Five Tips for Combining Craft Beer and Dating
This could be you!
Photo by Cleo Tobbi
With the growth of breweries and craft beer bars in Orange County, you're eventually going to end up at one for a date, but for some of you not-so-savvy beer drinkers, a night out to a brewery can be intimidating. Long, winding draft and bottle menus stare at you from the moment you enter a craft beer bar, and the choices fluctuate with each visit. It can be tough to have a "usual" order at places like Native Son Alehouse or The Copper Door, and while rotation is ideal for the avid beer snob, it's not so fun for first-timers on a date. Here's how to combine romance and craft beer.
1. Ask for tasters Asking for tasters is like dating. You want to make sure you don't commit a significant other (or a beer) that's not your type, so taste your beer like you would date around before settling down.
What's better, tasters (unlike first dates) aren't intimidating. They're self explanatory, just a taste of the beer. Just make sure you're not jerk; don't ask for a taster of every red, blonde or porter on draft. Tasters done, at least your beer won't be the reason for your bad date.
2. Have an opinion Don't hesitate to vocalize your opinion about your beer. Your date took you to a brewery or brewpub because they like beer and probably want to see if you like it too. Merely saying that the beer is "good" doesn't cut it. Take your opinion to the next level and explain why you like or dislike the beer in front of you.
Beer is only made up of four main ingredients: water, hops, barley and yeast, and the barley and hops, along with any other adjunct like orange peel or chocolate, will lend to the way your beer tastes. Talking about how the beer tastes and smells will score big points. Use words like "hoppy," "smooth," "malty," "bright," "tart," "funky," or "fruity." Or, simply be honest. If a saison tastes like green olives (like they tend to do for me) just say so. You won't be wrong because it's what you think it tastes like.
3. Don't be afraid to sound a little dumb It's all right if you're not up to date on all the hottest beer news. You don't need to know what some brewery out in Pennsylvania is barrel-aging or that a brewer from Minnesota is moving to a brewery in Oregon. Yes, these issues fill the mind of the beer enthusiast, but I'm here to tell you that it's okay that you don't know these things.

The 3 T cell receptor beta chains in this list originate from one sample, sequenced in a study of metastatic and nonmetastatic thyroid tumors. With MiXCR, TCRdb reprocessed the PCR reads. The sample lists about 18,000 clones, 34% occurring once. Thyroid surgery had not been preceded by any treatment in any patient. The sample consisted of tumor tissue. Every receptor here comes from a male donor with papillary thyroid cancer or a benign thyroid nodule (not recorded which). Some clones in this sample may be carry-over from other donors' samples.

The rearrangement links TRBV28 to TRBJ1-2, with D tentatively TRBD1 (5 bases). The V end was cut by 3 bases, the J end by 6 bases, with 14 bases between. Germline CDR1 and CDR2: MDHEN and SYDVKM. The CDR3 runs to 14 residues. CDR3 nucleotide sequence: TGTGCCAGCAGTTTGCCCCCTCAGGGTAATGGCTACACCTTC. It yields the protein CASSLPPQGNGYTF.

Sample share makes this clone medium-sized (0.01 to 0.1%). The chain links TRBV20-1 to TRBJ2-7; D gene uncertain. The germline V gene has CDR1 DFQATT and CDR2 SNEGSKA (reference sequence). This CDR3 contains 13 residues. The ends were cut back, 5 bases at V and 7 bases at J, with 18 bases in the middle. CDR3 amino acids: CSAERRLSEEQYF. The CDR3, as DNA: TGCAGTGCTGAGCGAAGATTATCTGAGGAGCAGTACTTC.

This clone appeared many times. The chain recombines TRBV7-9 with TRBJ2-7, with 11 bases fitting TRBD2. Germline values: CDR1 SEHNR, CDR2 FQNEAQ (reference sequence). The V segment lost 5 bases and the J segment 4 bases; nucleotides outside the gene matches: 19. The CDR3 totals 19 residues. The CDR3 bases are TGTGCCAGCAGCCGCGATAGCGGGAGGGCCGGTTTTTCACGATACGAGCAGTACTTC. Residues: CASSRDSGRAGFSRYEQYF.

It's important to keep in mind that everyone, at one point or another, drank macro-brewed beer. Do not become intimidated by the slight of douchebaggery that can sometimes creep its way into your date's beer glass (though by all means be turned off). Just have a drink, enjoy yourself and maybe you'll learn something new.
4. Try everything Craft brewers make a point of making eccentric and interesting beer. It's a slap in the face to scoff at their refusal to brew or serve anything that tastes remotely like a Corona or Budweiser. Ordering a flight, a sampler of about four to six, five-ounce beers, will be your best bet. A lot of the time, you can just pick and choose which beer you'd like in your flight. Your date or bartender can assist you with this. Remember, beers like pilsners and blondes will be lighter and friendlier, ambers, browns and reds will be maltier, pale ales and IPAs will be bitter and stouts and porters will be roast-y. If the bar offers a fixed flight option, take it. This will quell any decision-making anxiety and will present a balanced set of beers for you to try.
5. Don't get too drunk too fast In the world of craft beer, you must learn the art of pacing yourself. Craft beer is not the same as Bud Light, Miller Light, Coors Light or any of their non-light counterparts. You can down three Bud Lights during a game of beer pong and hardly get a proper buzz. Do that with an IPA, say a Recursion 2.0 from Bottle Logic or a Big Whig from Noble Ale Works and you're gonna start wobbling...hard. Even if you're just drinking an amber, a pale ale or even a pilsner, the fact is, craft beer is more robust than the typical tailgate. And the beers that will appeal to the first-time craft drinkers will most likely be of the sweeter Belgian persuasion (Dubbels, Tripels and Quads), which have a knee-wobbling average ABV of about 8-12 percent. That means that one Tripel, a sweet and clove-y beer, will be equivalent to about three regular Budweisers. Also, many of our Orange County brewers do a good job of masking their alcohol in fun and appealing flavors like coffee, watermelon, raspberry and chocolate. So take it easy until you know what you can handle, especially on a first date.
Get the Food & Drink Newsletter
Our weekly guide to Orange County dining includes food news and reviews, as well as dining events and interviews with chefs and restaurant owners.